Attacked Trump, found it was Obama: AFP deletes story on children in US detention after gaffe

Several news outlets retracted an article which falsely attributed the statistics of Obama-era migration-related child detentions to President Donald Trump from a U.N. report.

The Agence France-Presse (AFP) news agency, Reuters, NPR, and The Associated Press were among the media organizations to withdraw their reports which claimed over 100,000 children were in migration-related U.S. detention.

The media outlets took their figures from a U.N. report, the author of which has since admitted the numbers are from a U.N. refugee agency report citing data from 2015, when Barack Obama was president. In his report, Manfred Nowak, an expert from the U.N. Global Study on Children Deprived of Liberty, claimed it was the “world’s highest rate” of detained children.

“AFP is withdrawing this story. The author of the report has clarified that his figures do not represent the number of children currently in migration-related U.S. detention, but the total number of children in migration-related U.S. detention in 2015. We will delete the story,” AFP tweeted on Nov. 19.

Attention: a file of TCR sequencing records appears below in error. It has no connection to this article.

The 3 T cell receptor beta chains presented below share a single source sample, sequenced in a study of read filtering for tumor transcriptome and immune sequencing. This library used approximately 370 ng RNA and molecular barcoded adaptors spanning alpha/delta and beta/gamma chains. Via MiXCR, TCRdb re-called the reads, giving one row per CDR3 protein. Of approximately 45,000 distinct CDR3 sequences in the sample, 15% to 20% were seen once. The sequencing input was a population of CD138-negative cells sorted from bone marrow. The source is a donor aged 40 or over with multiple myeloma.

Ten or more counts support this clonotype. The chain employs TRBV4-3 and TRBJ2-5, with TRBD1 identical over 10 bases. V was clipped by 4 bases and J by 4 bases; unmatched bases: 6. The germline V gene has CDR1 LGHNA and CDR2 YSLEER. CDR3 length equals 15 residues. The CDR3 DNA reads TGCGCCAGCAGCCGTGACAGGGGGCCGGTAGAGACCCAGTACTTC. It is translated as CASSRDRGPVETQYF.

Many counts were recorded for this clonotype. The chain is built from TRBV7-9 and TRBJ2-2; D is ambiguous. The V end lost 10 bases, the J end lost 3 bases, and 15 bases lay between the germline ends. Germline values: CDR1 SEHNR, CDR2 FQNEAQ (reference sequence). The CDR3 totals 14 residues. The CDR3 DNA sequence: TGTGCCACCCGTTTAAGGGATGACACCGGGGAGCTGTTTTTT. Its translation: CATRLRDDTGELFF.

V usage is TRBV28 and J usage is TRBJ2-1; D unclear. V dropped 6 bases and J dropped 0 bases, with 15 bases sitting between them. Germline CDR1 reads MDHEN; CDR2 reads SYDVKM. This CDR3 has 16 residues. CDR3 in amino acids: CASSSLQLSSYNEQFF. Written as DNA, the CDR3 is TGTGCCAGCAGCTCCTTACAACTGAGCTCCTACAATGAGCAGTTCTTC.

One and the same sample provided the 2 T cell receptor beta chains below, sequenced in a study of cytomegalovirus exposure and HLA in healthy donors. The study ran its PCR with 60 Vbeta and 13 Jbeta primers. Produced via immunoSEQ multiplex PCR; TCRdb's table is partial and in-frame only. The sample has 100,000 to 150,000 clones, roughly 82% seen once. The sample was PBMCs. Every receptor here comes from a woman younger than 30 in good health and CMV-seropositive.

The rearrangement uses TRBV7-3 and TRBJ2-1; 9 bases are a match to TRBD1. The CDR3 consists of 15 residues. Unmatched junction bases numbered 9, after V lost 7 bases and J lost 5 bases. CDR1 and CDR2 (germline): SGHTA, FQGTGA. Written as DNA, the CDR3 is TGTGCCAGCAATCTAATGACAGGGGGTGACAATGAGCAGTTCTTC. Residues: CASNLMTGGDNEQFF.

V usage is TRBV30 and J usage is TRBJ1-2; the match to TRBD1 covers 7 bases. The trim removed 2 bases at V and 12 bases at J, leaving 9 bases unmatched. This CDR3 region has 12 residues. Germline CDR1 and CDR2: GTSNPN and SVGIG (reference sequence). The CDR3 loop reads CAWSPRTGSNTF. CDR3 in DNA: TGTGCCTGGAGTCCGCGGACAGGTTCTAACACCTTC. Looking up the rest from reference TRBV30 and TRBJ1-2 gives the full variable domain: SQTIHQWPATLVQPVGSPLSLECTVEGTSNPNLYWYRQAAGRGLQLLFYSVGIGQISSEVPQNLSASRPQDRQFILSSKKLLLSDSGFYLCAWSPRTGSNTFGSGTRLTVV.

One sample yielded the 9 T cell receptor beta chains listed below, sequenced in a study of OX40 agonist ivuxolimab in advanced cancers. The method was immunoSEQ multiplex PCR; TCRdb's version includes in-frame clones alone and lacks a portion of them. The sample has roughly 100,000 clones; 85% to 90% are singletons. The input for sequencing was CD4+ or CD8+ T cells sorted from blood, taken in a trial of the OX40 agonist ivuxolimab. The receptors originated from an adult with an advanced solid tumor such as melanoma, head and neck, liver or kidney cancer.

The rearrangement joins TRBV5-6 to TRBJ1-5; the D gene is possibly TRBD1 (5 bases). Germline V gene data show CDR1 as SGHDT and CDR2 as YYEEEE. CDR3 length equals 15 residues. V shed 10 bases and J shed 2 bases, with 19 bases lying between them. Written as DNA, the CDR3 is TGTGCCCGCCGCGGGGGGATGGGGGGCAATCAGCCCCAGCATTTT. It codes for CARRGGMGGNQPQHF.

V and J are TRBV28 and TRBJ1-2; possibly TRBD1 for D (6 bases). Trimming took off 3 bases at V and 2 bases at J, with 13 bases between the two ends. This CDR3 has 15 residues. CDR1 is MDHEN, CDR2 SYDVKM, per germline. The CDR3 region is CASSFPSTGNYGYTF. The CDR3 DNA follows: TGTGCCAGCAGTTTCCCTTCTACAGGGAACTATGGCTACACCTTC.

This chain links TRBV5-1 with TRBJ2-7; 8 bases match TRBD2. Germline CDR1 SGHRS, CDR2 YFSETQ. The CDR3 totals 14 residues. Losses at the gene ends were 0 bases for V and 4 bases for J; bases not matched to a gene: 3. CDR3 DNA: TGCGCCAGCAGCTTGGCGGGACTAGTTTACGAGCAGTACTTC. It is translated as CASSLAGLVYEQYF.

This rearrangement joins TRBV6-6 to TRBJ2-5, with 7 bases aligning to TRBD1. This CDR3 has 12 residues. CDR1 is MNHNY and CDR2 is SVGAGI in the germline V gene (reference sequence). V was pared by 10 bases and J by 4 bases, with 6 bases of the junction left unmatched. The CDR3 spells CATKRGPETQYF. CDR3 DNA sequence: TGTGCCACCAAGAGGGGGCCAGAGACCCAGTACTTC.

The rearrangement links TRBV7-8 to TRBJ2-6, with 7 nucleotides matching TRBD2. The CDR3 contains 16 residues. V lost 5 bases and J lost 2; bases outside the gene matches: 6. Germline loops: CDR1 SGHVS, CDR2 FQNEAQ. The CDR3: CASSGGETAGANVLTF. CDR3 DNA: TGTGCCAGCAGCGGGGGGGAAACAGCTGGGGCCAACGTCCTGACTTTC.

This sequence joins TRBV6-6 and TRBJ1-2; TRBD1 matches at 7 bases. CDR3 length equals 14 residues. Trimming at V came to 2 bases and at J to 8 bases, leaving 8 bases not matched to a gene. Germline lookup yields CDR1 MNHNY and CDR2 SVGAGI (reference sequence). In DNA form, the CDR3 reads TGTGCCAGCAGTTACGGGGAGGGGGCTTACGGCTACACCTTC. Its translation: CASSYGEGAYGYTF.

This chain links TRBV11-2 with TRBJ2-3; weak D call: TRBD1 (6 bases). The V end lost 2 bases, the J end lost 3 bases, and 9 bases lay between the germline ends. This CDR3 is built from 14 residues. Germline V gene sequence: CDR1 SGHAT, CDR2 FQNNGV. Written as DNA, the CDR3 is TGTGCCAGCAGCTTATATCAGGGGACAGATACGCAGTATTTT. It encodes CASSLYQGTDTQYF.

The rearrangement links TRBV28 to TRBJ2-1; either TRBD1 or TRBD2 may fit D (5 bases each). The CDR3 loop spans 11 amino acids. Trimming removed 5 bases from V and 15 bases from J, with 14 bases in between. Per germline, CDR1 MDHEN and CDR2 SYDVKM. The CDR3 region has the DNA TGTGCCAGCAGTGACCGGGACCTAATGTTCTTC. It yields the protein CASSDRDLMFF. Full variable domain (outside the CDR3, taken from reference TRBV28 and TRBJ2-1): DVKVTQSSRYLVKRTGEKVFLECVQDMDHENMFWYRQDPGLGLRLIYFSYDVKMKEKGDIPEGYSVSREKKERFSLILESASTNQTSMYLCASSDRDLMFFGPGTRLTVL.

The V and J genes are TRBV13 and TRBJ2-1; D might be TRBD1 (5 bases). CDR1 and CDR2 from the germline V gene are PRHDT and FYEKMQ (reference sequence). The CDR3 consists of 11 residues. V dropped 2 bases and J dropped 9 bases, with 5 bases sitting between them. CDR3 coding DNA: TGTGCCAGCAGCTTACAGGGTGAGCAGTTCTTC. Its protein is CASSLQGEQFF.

Several news outlets retracted an article which falsely attributed the statistics of Obama-era migration-related child detentions to President Donald Trump from a U.N. report.

The Agence France-Presse (AFP) news agency, Reuters, NPR, and The Associated Press were among the media organizations to withdraw their reports which claimed over 100,000 children were in migration-related U.S. detention.

The media outlets took their figures from a U.N. report, the author of which has since admitted the numbers are from a U.N. refugee agency report citing data from 2015, when Barack Obama was president. In his report, Manfred Nowak, an expert from the U.N. Global Study on Children Deprived of Liberty, claimed it was the “world’s highest rate” of detained children.

“AFP is withdrawing this story. The author of the report has clarified that his figures do not represent the number of children currently in migration-related U.S. detention, but the total number of children in migration-related U.S. detention in 2015. We will delete the story,” AFP tweeted on Nov. 19.

The Associated Press also deleted its article, but wrote a substitute story where it highlighted the figure that was incorrectly cited by Nowak.

“But on Tuesday, he [Nowak] told The AP that figure was drawn from a U.N. refugee agency report citing data from 2015, the latest figure his team could find,” the new AP article reads.